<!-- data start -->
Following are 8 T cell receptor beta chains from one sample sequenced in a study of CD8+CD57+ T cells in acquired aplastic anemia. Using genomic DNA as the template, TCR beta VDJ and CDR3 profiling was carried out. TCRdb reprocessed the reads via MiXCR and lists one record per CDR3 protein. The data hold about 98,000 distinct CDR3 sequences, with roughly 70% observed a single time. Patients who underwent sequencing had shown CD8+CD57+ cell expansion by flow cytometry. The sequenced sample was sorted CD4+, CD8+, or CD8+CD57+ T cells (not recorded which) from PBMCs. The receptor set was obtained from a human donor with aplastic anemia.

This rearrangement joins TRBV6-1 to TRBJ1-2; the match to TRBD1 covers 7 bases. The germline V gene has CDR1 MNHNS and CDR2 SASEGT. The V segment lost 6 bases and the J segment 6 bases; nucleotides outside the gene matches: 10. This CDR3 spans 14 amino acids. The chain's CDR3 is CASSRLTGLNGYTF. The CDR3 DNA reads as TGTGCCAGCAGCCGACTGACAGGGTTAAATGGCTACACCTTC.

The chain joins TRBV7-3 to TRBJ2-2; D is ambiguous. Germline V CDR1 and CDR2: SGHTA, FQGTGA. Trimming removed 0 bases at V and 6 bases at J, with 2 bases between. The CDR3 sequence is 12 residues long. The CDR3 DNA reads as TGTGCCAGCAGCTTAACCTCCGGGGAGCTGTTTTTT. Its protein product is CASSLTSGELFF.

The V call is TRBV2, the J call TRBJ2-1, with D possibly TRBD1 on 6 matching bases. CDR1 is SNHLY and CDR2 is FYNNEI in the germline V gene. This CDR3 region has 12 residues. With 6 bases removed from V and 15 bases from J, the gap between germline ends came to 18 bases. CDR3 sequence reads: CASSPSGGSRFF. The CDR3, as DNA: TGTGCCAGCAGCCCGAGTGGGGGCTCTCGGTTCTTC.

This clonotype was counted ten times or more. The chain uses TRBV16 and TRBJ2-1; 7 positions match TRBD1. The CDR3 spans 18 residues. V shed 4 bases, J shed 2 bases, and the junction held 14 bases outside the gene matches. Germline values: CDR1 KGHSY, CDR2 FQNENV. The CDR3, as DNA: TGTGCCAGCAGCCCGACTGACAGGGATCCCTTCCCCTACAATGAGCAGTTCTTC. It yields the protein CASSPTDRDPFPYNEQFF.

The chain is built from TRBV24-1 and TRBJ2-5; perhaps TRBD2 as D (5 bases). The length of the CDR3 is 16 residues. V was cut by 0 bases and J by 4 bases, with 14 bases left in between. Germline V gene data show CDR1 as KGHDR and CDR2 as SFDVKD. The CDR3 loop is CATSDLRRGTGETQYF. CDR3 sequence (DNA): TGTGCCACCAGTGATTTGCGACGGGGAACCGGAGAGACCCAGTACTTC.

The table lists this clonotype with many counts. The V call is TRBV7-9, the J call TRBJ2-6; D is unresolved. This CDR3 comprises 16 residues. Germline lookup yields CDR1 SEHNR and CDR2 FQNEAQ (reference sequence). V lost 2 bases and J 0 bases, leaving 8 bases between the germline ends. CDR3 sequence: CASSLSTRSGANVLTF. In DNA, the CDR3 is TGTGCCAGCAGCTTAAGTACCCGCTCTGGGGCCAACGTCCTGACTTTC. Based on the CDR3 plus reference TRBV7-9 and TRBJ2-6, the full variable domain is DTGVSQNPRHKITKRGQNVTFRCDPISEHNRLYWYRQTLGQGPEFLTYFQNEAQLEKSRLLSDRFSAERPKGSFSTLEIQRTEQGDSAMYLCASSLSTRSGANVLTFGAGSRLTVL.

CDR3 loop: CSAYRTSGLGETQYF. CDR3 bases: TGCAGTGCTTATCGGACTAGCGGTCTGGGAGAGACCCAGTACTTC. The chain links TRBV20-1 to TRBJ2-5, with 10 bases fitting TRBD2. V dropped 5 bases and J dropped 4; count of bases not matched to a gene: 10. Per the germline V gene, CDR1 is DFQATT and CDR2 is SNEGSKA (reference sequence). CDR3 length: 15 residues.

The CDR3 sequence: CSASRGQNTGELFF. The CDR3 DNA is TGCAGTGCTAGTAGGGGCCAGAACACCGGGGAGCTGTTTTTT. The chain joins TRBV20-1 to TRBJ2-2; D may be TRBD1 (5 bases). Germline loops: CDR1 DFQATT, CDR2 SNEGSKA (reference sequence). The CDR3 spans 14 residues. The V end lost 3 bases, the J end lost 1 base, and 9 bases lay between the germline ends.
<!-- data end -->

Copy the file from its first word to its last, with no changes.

Following are 8 T cell receptor beta chains from one sample sequenced in a study of CD8+CD57+ T cells in acquired aplastic anemia. Using genomic DNA as the template, TCR beta VDJ and CDR3 profiling was carried out. TCRdb reprocessed the reads via MiXCR and lists one record per CDR3 protein. The data hold about 98,000 distinct CDR3 sequences, with roughly 70% observed a single time. Patients who underwent sequencing had shown CD8+CD57+ cell expansion by flow cytometry. The sequenced sample was sorted CD4+, CD8+, or CD8+CD57+ T cells (not recorded which) from PBMCs. The receptor set was obtained from a human donor with aplastic anemia.

This rearrangement joins TRBV6-1 to TRBJ1-2; the match to TRBD1 covers 7 bases. The germline V gene has CDR1 MNHNS and CDR2 SASEGT. The V segment lost 6 bases and the J segment 6 bases; nucleotides outside the gene matches: 10. This CDR3 spans 14 amino acids. The chain's CDR3 is CASSRLTGLNGYTF. The CDR3 DNA reads as TGTGCCAGCAGCCGACTGACAGGGTTAAATGGCTACACCTTC.

The chain joins TRBV7-3 to TRBJ2-2; D is ambiguous. Germline V CDR1 and CDR2: SGHTA, FQGTGA. Trimming removed 0 bases at V and 6 bases at J, with 2 bases between. The CDR3 sequence is 12 residues long. The CDR3 DNA reads as TGTGCCAGCAGCTTAACCTCCGGGGAGCTGTTTTTT. Its protein product is CASSLTSGELFF.

The V call is TRBV2, the J call TRBJ2-1, with D possibly TRBD1 on 6 matching bases. CDR1 is SNHLY and CDR2 is FYNNEI in the germline V gene. This CDR3 region has 12 residues. With 6 bases removed from V and 15 bases from J, the gap between germline ends came to 18 bases. CDR3 sequence reads: CASSPSGGSRFF. The CDR3, as DNA: TGTGCCAGCAGCCCGAGTGGGGGCTCTCGGTTCTTC.

This clonotype was counted ten times or more. The chain uses TRBV16 and TRBJ2-1; 7 positions match TRBD1. The CDR3 spans 18 residues. V shed 4 bases, J shed 2 bases, and the junction held 14 bases outside the gene matches. Germline values: CDR1 KGHSY, CDR2 FQNENV. The CDR3, as DNA: TGTGCCAGCAGCCCGACTGACAGGGATCCCTTCCCCTACAATGAGCAGTTCTTC. It yields the protein CASSPTDRDPFPYNEQFF.

The chain is built from TRBV24-1 and TRBJ2-5; perhaps TRBD2 as D (5 bases). The length of the CDR3 is 16 residues. V was cut by 0 bases and J by 4 bases, with 14 bases left in between. Germline V gene data show CDR1 as KGHDR and CDR2 as SFDVKD. The CDR3 loop is CATSDLRRGTGETQYF. CDR3 sequence (DNA): TGTGCCACCAGTGATTTGCGACGGGGAACCGGAGAGACCCAGTACTTC.

The table lists this clonotype with many counts. The V call is TRBV7-9, the J call TRBJ2-6; D is unresolved. This CDR3 comprises 16 residues. Germline lookup yields CDR1 SEHNR and CDR2 FQNEAQ (reference sequence). V lost 2 bases and J 0 bases, leaving 8 bases between the germline ends. CDR3 sequence: CASSLSTRSGANVLTF. In DNA, the CDR3 is TGTGCCAGCAGCTTAAGTACCCGCTCTGGGGCCAACGTCCTGACTTTC. Based on the CDR3 plus reference TRBV7-9 and TRBJ2-6, the full variable domain is DTGVSQNPRHKITKRGQNVTFRCDPISEHNRLYWYRQTLGQGPEFLTYFQNEAQLEKSRLLSDRFSAERPKGSFSTLEIQRTEQGDSAMYLCASSLSTRSGANVLTFGAGSRLTVL.

CDR3 loop: CSAYRTSGLGETQYF. CDR3 bases: TGCAGTGCTTATCGGACTAGCGGTCTGGGAGAGACCCAGTACTTC. The chain links TRBV20-1 to TRBJ2-5, with 10 bases fitting TRBD2. V dropped 5 bases and J dropped 4; count of bases not matched to a gene: 10. Per the germline V gene, CDR1 is DFQATT and CDR2 is SNEGSKA (reference sequence). CDR3 length: 15 residues.

The CDR3 sequence: CSASRGQNTGELFF. The CDR3 DNA is TGCAGTGCTAGTAGGGGCCAGAACACCGGGGAGCTGTTTTTT. The chain joins TRBV20-1 to TRBJ2-2; D may be TRBD1 (5 bases). Germline loops: CDR1 DFQATT, CDR2 SNEGSKA (reference sequence). The CDR3 spans 14 residues. The V end lost 3 bases, the J end lost 1 base, and 9 bases lay between the germline ends.